As alluded to above, there is no indication as to who can issue a "written notice", leaving me to conclude that any police officer can do so. I feel that this power ought to be reserved to the courts. The seizure of material would normally require a court order and thus there is no reason not to go back to a court for an order to decrypt data. Even where the data has been seized under s18 PACE, the reasons that these powers were granted are not applicable to examination of the data. It has been suggested that there may not be time to obtain a court order in some cases. This is not a believable argument - good forensic practice will require any computer material to be copied before examination, which takes time - and nor is it good grounds for walking roughshod over basic human rights. Finally, it is very likely to be contrary to the Human Rights Act, which requires persons to be secure in their possessions; the exemptions for due legal process are normally taken to apply only to a court and not to mere police powers.

Even if the above arguments are not persuasive, I would state that the powers should be limited to an officer of the rank of Superintendent or above. An order to reveal a key, as opposed to an order to decrypt, should only be granted by a court and should allow the owner of the key an opportunity to be heard.


Mention of a Code of Practice in paragraph 73 would be rather more credible if the existing Code of Practice on Government consultations had been adhered to.

Unless a breach of the Code of Practice is a criminal offence, it offers no real safeguard against the legitimate concerns of the key owner. Once a key is revealed the damage is permanent. There needs to be more deterrent than a mere "breach of Code of Practice" to prevent unnecessary harm.

Oversight and complaints

Paragraph 75 suggests an oversight mechanism similar to that for IOCA. The latter has seen less than 10 complaints about interception warrants. This, of course, is because it is almost impossible to determine if one is the target of such a warrant.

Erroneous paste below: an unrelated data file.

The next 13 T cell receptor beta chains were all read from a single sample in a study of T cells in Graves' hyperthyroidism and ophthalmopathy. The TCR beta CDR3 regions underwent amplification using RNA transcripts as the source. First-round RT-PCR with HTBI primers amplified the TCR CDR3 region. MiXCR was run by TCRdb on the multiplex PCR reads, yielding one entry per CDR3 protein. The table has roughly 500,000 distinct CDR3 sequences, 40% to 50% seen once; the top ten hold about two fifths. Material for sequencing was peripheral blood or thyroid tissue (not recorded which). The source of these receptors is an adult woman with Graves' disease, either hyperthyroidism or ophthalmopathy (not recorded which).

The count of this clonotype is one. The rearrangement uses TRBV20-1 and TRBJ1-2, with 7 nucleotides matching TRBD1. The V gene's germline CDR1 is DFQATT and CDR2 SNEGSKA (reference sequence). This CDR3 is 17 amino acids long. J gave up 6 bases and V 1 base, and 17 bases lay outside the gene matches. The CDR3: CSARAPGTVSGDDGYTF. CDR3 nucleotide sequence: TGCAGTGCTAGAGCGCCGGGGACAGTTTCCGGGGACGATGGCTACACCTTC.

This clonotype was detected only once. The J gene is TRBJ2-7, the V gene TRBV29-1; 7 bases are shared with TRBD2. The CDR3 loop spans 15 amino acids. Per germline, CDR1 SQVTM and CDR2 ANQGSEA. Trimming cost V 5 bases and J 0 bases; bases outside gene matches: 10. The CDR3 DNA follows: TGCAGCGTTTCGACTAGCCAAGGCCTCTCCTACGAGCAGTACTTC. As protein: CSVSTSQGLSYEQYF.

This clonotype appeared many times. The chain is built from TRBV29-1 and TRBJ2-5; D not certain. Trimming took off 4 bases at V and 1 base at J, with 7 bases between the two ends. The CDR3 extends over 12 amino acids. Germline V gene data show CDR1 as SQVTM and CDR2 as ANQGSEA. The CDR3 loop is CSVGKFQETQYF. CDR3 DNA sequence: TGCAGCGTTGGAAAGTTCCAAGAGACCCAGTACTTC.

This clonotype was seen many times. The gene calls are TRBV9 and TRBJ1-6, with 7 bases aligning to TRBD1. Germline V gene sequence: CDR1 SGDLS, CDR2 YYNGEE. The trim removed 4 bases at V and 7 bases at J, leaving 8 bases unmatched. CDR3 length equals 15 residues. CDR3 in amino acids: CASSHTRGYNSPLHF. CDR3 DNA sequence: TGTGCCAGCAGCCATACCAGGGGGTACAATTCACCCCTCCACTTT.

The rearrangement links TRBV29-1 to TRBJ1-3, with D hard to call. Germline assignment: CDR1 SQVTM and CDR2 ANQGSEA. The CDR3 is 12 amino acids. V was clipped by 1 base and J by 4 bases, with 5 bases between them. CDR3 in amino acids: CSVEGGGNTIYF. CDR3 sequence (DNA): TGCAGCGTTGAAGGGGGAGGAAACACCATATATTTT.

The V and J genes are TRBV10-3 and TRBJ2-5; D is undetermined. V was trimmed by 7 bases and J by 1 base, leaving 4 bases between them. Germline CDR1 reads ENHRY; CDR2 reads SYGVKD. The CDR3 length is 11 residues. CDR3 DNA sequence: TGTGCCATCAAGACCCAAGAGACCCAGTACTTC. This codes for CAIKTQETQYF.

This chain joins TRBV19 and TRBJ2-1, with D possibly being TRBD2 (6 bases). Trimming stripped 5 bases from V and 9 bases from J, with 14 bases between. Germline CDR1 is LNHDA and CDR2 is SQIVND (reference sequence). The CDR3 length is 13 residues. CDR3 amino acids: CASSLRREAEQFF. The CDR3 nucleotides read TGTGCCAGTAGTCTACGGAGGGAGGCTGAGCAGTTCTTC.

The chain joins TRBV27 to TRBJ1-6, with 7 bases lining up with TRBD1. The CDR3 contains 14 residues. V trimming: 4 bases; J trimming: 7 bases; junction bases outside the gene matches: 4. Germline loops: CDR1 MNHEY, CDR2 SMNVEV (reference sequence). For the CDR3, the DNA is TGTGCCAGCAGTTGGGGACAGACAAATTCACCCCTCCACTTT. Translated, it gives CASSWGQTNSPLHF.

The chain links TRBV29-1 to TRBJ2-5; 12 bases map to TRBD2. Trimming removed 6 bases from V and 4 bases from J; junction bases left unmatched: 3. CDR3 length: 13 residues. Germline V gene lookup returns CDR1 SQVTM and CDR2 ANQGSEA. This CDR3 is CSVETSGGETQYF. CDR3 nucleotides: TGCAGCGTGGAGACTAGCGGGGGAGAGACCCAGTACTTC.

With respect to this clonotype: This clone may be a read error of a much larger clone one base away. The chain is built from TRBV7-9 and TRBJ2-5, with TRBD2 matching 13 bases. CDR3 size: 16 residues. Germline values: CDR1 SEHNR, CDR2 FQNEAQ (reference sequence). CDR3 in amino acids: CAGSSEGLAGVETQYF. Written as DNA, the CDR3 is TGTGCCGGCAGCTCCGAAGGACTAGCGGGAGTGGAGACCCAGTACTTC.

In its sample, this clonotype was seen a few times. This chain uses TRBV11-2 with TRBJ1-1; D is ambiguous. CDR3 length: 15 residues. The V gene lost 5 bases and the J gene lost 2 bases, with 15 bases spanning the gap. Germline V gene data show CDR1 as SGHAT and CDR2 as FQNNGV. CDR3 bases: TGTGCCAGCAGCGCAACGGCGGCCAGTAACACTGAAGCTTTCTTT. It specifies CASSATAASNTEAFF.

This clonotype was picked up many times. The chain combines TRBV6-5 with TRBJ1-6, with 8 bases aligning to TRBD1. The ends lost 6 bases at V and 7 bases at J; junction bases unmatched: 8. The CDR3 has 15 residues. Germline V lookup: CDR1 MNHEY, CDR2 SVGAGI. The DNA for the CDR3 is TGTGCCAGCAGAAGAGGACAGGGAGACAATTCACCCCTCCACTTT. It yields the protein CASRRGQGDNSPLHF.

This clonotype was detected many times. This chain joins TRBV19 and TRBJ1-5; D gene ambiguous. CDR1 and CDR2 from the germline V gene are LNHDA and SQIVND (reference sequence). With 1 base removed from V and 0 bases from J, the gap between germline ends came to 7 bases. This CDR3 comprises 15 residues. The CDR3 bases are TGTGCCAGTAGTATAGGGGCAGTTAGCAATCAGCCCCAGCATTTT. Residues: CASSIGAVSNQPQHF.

Unless there is an automatic requirement to notify the owner of a key that it has been revealed at the earliest possible opportunity commensurate with good policing, this mechanism will be equally nugatory.

Key Escrow and Key Recovery

Paragraphs 80 to 82 continue to confuse communications security with storage secrecy. The suggestion in paragraph 81 that key escrow of communications keys has benefits to the user is little short of fraudulant. [It must be communications keys that are being referred to since the context of the statement is interception of communications.] Secure communications have been available to the general public for at least 75 years and, arguably, well over 2000. The Government will need to live with this fact.

Annex A - Licensing Criteria

I find myself uncomfortable with the use of secondary legislation in this area. As will be seen below, this is a somewhat technical topic and apparently minor details can have a disproportionate effect. It would be far better to take the time to at least determine the basic criteria under which licences should be granted and include them in the primary legislation. For example, there should be a general statement that no licencing requirement should weaken the security of data protected - directly or indirectly - by the licenced party.

General Licensing Criteria

These criteria appear to be based on the assumption that all licensed bodies would be UK limited companies. This seems to be unreasonable. As stated above, a "Certification Authority" is effectively a notary, and it should be open to Public Notaries and other solicitors to take such a role. Even if it were legitimate for these people to form a limited company, the only possibly effect would be to restrict their liability to the potential detriment of their customers.